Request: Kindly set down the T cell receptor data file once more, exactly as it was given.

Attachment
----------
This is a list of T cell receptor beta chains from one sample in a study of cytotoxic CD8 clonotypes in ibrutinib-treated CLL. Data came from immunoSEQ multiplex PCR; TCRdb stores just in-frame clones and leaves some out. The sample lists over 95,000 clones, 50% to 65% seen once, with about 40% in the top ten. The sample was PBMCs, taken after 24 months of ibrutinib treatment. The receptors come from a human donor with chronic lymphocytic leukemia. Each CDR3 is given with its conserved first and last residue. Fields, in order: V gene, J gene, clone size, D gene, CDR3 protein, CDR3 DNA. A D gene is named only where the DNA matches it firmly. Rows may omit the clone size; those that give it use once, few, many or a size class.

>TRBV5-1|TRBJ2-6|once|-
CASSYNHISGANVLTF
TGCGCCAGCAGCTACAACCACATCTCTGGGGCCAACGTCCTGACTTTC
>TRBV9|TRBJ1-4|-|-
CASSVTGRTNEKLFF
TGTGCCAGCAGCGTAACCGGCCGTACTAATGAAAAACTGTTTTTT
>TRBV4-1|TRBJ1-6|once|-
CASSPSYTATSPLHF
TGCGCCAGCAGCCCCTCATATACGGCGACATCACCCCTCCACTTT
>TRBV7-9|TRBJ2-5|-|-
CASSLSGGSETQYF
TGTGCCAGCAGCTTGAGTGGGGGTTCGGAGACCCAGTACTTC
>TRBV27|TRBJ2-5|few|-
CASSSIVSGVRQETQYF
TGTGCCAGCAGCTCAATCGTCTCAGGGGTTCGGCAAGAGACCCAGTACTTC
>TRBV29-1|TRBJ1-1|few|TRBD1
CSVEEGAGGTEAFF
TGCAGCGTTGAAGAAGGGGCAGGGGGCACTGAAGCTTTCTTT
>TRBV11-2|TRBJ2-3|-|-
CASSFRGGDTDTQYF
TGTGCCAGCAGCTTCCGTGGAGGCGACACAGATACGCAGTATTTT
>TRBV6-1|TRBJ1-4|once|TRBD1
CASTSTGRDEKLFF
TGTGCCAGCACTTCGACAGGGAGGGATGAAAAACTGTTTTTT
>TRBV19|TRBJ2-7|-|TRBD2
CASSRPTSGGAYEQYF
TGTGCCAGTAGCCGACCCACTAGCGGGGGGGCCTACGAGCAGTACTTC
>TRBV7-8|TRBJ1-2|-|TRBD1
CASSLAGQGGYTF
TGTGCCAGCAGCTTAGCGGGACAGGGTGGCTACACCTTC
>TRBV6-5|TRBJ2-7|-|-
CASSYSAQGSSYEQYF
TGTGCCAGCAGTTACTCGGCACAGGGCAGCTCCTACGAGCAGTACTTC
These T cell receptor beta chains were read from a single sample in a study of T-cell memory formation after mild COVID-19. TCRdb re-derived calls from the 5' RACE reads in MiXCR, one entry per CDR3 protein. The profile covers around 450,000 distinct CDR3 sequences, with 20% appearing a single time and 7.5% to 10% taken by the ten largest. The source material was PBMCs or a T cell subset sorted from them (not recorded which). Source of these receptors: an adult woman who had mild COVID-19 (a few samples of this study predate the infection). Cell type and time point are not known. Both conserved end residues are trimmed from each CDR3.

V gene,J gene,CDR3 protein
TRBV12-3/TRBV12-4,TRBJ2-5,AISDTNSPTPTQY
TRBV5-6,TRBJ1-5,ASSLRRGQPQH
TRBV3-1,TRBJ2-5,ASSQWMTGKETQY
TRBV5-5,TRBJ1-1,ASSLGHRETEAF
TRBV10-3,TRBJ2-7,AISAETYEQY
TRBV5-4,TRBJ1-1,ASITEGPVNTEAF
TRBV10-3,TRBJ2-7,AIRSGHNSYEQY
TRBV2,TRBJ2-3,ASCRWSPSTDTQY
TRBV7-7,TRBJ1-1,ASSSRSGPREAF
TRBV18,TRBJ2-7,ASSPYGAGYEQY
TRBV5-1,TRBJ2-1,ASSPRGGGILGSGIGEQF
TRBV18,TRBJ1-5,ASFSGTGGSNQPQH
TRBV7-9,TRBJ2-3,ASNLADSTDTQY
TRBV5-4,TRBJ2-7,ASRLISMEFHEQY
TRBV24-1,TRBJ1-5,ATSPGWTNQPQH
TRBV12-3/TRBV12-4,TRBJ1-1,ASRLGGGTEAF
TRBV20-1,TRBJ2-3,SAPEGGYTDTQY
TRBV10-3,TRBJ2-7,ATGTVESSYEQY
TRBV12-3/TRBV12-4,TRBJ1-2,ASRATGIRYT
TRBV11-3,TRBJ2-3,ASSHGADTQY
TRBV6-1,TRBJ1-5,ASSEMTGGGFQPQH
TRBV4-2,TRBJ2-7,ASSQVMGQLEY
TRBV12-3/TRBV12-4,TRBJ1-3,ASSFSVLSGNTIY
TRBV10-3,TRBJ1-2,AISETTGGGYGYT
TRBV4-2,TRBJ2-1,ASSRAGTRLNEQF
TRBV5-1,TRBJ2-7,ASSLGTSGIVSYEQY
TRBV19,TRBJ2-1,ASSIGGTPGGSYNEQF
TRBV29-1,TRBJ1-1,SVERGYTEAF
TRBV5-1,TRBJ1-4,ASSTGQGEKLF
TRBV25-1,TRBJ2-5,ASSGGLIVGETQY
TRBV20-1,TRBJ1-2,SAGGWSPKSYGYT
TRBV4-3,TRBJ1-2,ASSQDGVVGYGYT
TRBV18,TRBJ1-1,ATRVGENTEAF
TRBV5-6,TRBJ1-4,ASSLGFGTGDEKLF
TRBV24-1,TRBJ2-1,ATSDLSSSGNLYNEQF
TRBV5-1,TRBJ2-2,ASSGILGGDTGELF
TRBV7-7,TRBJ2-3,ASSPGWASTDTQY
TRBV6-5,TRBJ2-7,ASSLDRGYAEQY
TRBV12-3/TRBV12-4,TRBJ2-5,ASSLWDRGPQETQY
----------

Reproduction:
This is a list of T cell receptor beta chains from one sample in a study of cytotoxic CD8 clonotypes in ibrutinib-treated CLL. Data came from immunoSEQ multiplex PCR; TCRdb stores just in-frame clones and leaves some out. The sample lists over 95,000 clones, 50% to 65% seen once, with about 40% in the top ten. The sample was PBMCs, taken after 24 months of ibrutinib treatment. The receptors come from a human donor with chronic lymphocytic leukemia. Each CDR3 is given with its conserved first and last residue. Fields, in order: V gene, J gene, clone size, D gene, CDR3 protein, CDR3 DNA. A D gene is named only where the DNA matches it firmly. Rows may omit the clone size; those that give it use once, few, many or a size class.

>TRBV5-1|TRBJ2-6|once|-
CASSYNHISGANVLTF
TGCGCCAGCAGCTACAACCACATCTCTGGGGCCAACGTCCTGACTTTC
>TRBV9|TRBJ1-4|-|-
CASSVTGRTNEKLFF
TGTGCCAGCAGCGTAACCGGCCGTACTAATGAAAAACTGTTTTTT
>TRBV4-1|TRBJ1-6|once|-
CASSPSYTATSPLHF
TGCGCCAGCAGCCCCTCATATACGGCGACATCACCCCTCCACTTT
>TRBV7-9|TRBJ2-5|-|-
CASSLSGGSETQYF
TGTGCCAGCAGCTTGAGTGGGGGTTCGGAGACCCAGTACTTC
>TRBV27|TRBJ2-5|few|-
CASSSIVSGVRQETQYF
TGTGCCAGCAGCTCAATCGTCTCAGGGGTTCGGCAAGAGACCCAGTACTTC
>TRBV29-1|TRBJ1-1|few|TRBD1
CSVEEGAGGTEAFF
TGCAGCGTTGAAGAAGGGGCAGGGGGCACTGAAGCTTTCTTT
>TRBV11-2|TRBJ2-3|-|-
CASSFRGGDTDTQYF
TGTGCCAGCAGCTTCCGTGGAGGCGACACAGATACGCAGTATTTT
>TRBV6-1|TRBJ1-4|once|TRBD1
CASTSTGRDEKLFF
TGTGCCAGCACTTCGACAGGGAGGGATGAAAAACTGTTTTTT
>TRBV19|TRBJ2-7|-|TRBD2
CASSRPTSGGAYEQYF
TGTGCCAGTAGCCGACCCACTAGCGGGGGGGCCTACGAGCAGTACTTC
>TRBV7-8|TRBJ1-2|-|TRBD1
CASSLAGQGGYTF
TGTGCCAGCAGCTTAGCGGGACAGGGTGGCTACACCTTC
>TRBV6-5|TRBJ2-7|-|-
CASSYSAQGSSYEQYF
TGTGCCAGCAGTTACTCGGCACAGGGCAGCTCCTACGAGCAGTACTTC
These T cell receptor beta chains were read from a single sample in a study of T-cell memory formation after mild COVID-19. TCRdb re-derived calls from the 5' RACE reads in MiXCR, one entry per CDR3 protein. The profile covers around 450,000 distinct CDR3 sequences, with 20% appearing a single time and 7.5% to 10% taken by the ten largest. The source material was PBMCs or a T cell subset sorted from them (not recorded which). Source of these receptors: an adult woman who had mild COVID-19 (a few samples of this study predate the infection). Cell type and time point are not known. Both conserved end residues are trimmed from each CDR3.

V gene,J gene,CDR3 protein
TRBV12-3/TRBV12-4,TRBJ2-5,AISDTNSPTPTQY
TRBV5-6,TRBJ1-5,ASSLRRGQPQH
TRBV3-1,TRBJ2-5,ASSQWMTGKETQY
TRBV5-5,TRBJ1-1,ASSLGHRETEAF
TRBV10-3,TRBJ2-7,AISAETYEQY
TRBV5-4,TRBJ1-1,ASITEGPVNTEAF
TRBV10-3,TRBJ2-7,AIRSGHNSYEQY
TRBV2,TRBJ2-3,ASCRWSPSTDTQY
TRBV7-7,TRBJ1-1,ASSSRSGPREAF
TRBV18,TRBJ2-7,ASSPYGAGYEQY
TRBV5-1,TRBJ2-1,ASSPRGGGILGSGIGEQF
TRBV18,TRBJ1-5,ASFSGTGGSNQPQH
TRBV7-9,TRBJ2-3,ASNLADSTDTQY
TRBV5-4,TRBJ2-7,ASRLISMEFHEQY
TRBV24-1,TRBJ1-5,ATSPGWTNQPQH
TRBV12-3/TRBV12-4,TRBJ1-1,ASRLGGGTEAF
TRBV20-1,TRBJ2-3,SAPEGGYTDTQY
TRBV10-3,TRBJ2-7,ATGTVESSYEQY
TRBV12-3/TRBV12-4,TRBJ1-2,ASRATGIRYT
TRBV11-3,TRBJ2-3,ASSHGADTQY
TRBV6-1,TRBJ1-5,ASSEMTGGGFQPQH
TRBV4-2,TRBJ2-7,ASSQVMGQLEY
TRBV12-3/TRBV12-4,TRBJ1-3,ASSFSVLSGNTIY
TRBV10-3,TRBJ1-2,AISETTGGGYGYT
TRBV4-2,TRBJ2-1,ASSRAGTRLNEQF
TRBV5-1,TRBJ2-7,ASSLGTSGIVSYEQY
TRBV19,TRBJ2-1,ASSIGGTPGGSYNEQF
TRBV29-1,TRBJ1-1,SVERGYTEAF
TRBV5-1,TRBJ1-4,ASSTGQGEKLF
TRBV25-1,TRBJ2-5,ASSGGLIVGETQY
TRBV20-1,TRBJ1-2,SAGGWSPKSYGYT
TRBV4-3,TRBJ1-2,ASSQDGVVGYGYT
TRBV18,TRBJ1-1,ATRVGENTEAF
TRBV5-6,TRBJ1-4,ASSLGFGTGDEKLF
TRBV24-1,TRBJ2-1,ATSDLSSSGNLYNEQF
TRBV5-1,TRBJ2-2,ASSGILGGDTGELF
TRBV7-7,TRBJ2-3,ASSPGWASTDTQY
TRBV6-5,TRBJ2-7,ASSLDRGYAEQY
TRBV12-3/TRBV12-4,TRBJ2-5,ASSLWDRGPQETQY